1. JJ Food say first that the Tribunal simply asked themselves the wrong question in paragraph 14.9. The issue was whether the Claimant's allegations of sex discrimination had had a significant influence on the decision to dismiss him; the Tribunal stated only that the Claimant's questioning of the application of the dress code policy was a significant contributory factor in the decision: they are not the same thing.
  1. The Claimant says in answer that one of the grounds (perhaps the main ground) on which he was questioning the application of the dress code policy was that it was discriminatory and that the causative link was therefore clearly established. JJ Food point out that there were other aspects to the questioning, in particular the fact (the Claimant said) that the code was applied differently by different departments and the fact that the employee handbook did not make it clear that no jeans were allowed.
  1. I confess I have wavered about this. There may be other similar cases where it would have been acceptable for a Tribunal to use a short-hand form of reasoning and not expressly spell out that the making of the allegations of sex discrimination had the relevant causative effect. But I have come to the view that in this case it was significant that the Tribunal did not in terms ask itself the right question. I reach this conclusion partly because there were other grounds on which the Claimant was challenging the application of the dress code. But I also have in mind that this was a case where, on the facts, it might have been open to the Tribunal to conclude, for example, that it was the manner or persistence of the Claimant's complaints rather than the content of them which had led to his dismissal and it was therefore important, in my view, for the Tribunal to focus its mind on exactly what it needed to be satisfied of before reaching its conclusion. The paucity of the reasoning, which I deal with in relation to the second ground, does not assist in dispelling this concern.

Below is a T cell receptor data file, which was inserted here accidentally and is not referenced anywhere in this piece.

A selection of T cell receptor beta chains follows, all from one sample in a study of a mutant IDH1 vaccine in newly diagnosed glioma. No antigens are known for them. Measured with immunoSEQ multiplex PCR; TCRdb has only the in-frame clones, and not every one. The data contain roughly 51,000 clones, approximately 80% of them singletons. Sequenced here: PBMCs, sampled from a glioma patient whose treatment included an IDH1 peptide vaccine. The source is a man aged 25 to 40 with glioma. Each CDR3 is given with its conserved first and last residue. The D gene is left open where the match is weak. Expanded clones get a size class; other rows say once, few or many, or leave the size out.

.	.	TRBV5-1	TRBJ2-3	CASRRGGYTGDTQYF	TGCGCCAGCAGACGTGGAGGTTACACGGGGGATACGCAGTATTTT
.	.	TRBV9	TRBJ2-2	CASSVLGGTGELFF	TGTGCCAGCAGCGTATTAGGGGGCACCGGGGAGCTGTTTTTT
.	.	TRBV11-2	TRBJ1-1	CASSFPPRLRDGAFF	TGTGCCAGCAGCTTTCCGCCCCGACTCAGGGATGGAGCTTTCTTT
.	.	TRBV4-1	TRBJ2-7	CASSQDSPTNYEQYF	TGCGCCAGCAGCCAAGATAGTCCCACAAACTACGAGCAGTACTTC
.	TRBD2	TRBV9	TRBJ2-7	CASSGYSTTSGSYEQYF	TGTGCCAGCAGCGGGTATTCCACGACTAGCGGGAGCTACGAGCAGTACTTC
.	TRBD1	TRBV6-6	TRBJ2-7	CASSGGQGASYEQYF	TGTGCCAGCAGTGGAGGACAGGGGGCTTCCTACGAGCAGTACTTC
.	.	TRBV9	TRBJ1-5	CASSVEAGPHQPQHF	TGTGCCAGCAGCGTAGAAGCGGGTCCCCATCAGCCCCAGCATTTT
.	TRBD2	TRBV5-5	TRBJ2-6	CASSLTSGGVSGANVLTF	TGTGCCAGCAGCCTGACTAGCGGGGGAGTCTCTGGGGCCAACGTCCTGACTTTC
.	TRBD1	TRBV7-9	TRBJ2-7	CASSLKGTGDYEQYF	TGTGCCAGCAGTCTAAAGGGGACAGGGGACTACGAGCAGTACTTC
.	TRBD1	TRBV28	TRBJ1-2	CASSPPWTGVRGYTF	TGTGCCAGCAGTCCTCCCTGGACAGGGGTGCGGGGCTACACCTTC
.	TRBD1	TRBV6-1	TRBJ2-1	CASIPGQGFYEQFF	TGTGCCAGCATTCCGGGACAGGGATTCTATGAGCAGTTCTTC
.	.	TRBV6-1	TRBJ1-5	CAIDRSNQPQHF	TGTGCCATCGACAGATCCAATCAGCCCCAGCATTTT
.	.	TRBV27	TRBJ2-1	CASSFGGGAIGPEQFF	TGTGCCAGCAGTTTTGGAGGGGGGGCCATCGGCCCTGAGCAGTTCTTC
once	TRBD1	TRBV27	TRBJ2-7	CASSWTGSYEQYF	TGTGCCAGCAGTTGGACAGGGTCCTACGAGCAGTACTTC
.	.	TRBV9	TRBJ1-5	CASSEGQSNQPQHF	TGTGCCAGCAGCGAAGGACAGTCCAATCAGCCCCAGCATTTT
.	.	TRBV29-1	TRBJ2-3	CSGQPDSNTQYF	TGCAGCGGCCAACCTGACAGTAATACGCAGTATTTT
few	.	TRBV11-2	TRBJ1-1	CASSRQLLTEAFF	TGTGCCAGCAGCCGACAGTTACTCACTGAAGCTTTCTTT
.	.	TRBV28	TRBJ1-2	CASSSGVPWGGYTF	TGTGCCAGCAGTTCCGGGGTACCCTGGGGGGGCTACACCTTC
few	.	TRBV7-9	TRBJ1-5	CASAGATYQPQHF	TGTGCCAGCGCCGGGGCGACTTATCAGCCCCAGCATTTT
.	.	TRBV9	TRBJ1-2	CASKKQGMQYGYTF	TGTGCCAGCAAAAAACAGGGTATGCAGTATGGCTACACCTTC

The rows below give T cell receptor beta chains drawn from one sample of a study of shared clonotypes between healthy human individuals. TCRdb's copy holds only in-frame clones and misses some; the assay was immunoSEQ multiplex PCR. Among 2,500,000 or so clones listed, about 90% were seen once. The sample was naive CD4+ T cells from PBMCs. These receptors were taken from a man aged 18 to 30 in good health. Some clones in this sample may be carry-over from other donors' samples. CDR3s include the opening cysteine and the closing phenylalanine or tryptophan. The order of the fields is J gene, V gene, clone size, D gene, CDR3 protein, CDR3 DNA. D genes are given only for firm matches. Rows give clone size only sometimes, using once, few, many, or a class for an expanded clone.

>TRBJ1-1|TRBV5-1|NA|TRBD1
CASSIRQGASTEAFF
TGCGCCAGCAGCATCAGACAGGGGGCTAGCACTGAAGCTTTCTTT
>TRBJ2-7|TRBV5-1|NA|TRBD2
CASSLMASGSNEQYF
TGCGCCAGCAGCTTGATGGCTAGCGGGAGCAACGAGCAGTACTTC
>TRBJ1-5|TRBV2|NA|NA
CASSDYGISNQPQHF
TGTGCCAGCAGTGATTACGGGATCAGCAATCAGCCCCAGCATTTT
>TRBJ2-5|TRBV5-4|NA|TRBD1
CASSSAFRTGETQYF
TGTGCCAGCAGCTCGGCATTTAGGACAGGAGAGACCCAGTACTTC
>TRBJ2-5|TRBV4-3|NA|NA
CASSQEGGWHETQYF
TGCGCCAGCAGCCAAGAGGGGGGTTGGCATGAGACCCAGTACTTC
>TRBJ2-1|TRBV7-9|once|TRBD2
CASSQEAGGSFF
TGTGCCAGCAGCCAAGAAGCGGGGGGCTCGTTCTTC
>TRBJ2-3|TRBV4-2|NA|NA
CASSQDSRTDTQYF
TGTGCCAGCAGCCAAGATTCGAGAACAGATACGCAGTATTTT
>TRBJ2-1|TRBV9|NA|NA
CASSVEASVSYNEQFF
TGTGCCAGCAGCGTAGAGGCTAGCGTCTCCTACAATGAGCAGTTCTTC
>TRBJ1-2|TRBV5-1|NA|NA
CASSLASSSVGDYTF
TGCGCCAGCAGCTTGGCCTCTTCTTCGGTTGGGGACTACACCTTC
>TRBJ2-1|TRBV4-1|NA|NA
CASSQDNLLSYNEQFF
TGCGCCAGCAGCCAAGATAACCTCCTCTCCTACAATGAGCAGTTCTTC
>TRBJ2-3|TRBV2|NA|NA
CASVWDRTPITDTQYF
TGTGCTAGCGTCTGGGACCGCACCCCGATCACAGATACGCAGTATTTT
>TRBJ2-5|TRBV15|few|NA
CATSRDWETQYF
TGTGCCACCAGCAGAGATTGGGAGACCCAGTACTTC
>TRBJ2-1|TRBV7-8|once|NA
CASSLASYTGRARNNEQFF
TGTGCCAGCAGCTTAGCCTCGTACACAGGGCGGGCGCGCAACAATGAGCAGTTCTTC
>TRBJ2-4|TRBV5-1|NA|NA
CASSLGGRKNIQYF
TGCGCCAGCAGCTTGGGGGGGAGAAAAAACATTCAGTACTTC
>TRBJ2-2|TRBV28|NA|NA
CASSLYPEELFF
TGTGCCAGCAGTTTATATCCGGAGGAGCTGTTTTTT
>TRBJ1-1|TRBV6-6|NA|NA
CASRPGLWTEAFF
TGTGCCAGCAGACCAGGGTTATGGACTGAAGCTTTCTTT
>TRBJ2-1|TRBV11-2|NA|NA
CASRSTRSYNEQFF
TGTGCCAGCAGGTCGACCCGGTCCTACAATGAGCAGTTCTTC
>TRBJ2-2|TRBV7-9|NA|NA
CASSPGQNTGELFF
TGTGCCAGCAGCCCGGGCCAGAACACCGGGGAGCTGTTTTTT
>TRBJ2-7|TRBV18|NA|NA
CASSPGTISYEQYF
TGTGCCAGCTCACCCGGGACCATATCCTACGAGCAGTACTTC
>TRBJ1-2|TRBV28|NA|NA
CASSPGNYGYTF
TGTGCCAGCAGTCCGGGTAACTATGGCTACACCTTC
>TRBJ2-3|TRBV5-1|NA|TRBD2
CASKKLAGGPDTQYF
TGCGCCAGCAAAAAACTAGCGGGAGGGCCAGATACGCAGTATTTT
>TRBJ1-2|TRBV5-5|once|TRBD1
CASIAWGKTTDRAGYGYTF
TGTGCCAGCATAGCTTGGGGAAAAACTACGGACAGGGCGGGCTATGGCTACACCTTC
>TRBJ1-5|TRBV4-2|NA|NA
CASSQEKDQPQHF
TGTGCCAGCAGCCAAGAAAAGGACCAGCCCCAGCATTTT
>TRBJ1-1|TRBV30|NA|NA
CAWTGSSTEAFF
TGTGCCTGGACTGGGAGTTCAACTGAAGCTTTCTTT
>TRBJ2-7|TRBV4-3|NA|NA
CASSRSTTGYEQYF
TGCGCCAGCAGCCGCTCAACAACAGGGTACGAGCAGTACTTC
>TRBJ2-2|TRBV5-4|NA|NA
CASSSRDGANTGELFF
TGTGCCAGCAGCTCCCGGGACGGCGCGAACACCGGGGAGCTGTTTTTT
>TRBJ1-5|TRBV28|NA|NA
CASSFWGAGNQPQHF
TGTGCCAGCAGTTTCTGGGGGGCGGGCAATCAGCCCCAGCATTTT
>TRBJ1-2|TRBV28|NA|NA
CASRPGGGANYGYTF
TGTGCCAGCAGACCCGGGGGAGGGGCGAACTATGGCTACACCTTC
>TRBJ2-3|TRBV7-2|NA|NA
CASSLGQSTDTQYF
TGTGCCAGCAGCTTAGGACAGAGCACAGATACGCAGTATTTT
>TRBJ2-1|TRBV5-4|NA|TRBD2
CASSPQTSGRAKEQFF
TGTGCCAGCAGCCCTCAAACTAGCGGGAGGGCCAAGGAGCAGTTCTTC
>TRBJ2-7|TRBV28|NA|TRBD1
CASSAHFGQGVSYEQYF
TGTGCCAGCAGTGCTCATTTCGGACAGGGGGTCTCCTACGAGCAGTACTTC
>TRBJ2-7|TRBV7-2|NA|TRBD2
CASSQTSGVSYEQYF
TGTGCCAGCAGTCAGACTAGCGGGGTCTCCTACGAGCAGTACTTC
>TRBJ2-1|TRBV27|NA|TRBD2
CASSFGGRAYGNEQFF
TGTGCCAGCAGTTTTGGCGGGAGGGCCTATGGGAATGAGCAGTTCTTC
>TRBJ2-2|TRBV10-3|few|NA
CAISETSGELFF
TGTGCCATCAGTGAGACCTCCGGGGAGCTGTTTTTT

**The Second Ground of Appeal**
  1. JJ Food's second ground of appeal was that the reasons given by the Tribunal for their conclusion on causation were inadequate and, in particular, that they failed to engage with or explain why they rejected their case that the reason for the dismissal was simply the Claimant's failure to comply with the dress code and his refusal to follow management instructions.
  1. The Claimant says in answer to this that the Tribunal's reasons are "simple and adequate" and that there is no error of law in providing such reasons. He also points out that it was not necessary for the Tribunal to reject the reason put forward by JJ Food as long as they concluded that the protected acts also had a significant influence on the decision to dismiss. He notes the evidence which Mr Larkin had given (recorded at paragraph 14.8) that one of his reasons for rejecting the appeal was that the Claimant had been persistent in challenging the dress code and its application. And he refers to the reverse burden of proof provision at section 136 of the Equality Act 2010.